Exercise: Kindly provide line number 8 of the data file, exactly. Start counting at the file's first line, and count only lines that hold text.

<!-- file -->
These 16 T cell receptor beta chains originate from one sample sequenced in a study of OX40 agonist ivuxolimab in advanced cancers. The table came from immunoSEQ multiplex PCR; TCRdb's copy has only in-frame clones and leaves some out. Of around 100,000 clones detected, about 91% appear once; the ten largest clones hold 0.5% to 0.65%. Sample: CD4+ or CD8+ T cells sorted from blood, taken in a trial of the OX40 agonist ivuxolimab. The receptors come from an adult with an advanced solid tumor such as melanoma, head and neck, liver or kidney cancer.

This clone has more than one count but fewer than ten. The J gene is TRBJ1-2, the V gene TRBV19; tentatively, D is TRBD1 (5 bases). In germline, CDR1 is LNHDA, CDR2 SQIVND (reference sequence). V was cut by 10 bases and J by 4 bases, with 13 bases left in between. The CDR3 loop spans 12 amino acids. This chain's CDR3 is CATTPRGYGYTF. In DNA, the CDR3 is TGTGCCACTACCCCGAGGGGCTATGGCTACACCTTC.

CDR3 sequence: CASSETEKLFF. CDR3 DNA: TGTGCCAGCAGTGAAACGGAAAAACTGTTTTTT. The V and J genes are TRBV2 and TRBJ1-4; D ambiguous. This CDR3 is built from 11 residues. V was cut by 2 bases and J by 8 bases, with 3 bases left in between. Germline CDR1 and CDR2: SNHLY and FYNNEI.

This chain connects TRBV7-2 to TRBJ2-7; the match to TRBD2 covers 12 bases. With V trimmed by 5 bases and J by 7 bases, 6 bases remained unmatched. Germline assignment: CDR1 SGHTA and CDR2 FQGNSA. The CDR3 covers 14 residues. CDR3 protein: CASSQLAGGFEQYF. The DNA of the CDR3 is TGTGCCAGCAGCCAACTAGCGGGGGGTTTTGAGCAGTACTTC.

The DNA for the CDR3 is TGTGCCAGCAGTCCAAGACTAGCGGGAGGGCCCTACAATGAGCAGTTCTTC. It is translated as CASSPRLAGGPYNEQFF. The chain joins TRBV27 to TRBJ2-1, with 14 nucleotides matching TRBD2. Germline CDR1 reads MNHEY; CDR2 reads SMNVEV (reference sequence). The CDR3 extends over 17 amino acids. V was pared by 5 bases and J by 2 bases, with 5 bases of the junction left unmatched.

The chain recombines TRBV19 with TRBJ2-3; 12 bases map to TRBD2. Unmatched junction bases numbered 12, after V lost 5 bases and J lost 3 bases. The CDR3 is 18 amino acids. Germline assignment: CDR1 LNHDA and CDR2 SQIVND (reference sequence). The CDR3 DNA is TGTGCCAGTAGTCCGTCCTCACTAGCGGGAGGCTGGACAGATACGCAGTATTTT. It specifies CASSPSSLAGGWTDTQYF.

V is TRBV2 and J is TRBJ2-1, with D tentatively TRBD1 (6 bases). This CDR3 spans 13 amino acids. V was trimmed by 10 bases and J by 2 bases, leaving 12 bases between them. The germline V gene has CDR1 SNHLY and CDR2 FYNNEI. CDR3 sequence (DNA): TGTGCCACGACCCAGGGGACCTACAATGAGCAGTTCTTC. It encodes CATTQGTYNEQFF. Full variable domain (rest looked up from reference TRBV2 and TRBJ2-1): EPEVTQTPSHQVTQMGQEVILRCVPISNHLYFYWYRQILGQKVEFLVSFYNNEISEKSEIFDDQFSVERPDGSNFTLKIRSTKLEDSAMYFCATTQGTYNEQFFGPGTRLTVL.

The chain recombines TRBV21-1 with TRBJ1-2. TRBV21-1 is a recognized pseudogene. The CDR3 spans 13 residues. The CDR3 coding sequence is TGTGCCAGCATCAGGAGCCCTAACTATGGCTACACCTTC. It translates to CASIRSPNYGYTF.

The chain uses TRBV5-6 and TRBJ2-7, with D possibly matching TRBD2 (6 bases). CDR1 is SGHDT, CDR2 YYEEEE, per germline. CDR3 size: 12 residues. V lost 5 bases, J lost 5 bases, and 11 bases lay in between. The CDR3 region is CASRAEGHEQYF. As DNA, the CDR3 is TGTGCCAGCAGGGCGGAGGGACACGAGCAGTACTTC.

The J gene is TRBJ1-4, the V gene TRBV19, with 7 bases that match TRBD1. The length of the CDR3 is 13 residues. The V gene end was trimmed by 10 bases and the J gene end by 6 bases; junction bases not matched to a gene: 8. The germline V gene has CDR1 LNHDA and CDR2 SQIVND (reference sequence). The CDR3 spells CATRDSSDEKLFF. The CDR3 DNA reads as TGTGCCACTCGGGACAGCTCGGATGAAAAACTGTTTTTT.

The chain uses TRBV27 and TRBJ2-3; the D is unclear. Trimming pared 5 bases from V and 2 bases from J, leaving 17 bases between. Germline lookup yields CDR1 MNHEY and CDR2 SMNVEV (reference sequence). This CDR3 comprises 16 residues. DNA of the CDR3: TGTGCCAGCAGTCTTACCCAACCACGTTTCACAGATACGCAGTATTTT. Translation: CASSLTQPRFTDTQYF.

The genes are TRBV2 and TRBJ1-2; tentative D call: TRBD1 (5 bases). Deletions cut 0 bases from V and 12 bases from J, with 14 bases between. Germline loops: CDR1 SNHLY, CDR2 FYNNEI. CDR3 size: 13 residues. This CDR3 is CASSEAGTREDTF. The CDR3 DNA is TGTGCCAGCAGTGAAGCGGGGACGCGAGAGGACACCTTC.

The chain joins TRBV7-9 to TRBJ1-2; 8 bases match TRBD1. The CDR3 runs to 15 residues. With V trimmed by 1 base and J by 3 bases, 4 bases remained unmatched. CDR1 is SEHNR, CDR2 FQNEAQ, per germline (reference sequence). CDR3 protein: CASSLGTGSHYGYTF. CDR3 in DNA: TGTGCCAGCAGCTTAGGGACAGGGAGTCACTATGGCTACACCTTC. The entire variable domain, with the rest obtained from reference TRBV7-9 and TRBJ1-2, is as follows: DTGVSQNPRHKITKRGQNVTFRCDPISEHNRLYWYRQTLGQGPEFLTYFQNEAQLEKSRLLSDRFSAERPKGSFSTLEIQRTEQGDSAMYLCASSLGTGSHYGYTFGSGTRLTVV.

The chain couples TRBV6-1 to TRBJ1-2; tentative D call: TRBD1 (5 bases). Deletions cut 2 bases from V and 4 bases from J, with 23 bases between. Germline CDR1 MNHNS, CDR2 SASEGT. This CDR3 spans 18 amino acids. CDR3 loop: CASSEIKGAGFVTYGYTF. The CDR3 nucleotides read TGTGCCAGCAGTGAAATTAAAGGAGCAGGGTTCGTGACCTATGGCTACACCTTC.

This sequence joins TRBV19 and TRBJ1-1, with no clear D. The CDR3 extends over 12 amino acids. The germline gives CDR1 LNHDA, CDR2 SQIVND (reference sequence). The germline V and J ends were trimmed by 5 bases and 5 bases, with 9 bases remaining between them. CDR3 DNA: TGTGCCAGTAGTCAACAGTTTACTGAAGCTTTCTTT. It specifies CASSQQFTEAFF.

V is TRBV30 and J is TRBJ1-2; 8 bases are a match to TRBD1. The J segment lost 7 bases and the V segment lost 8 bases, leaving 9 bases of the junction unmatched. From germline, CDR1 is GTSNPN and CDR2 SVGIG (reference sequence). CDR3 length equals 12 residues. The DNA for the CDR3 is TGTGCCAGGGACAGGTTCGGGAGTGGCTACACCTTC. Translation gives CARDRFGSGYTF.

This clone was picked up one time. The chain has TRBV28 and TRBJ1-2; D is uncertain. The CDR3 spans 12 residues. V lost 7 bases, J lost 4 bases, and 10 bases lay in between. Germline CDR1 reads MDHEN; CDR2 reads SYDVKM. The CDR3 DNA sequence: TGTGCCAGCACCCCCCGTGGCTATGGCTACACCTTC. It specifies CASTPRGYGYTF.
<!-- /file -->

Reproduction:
The chain recombines TRBV21-1 with TRBJ1-2. TRBV21-1 is a recognized pseudogene. The CDR3 spans 13 residues. The CDR3 coding sequence is TGTGCCAGCATCAGGAGCCCTAACTATGGCTACACCTTC. It translates to CASIRSPNYGYTF.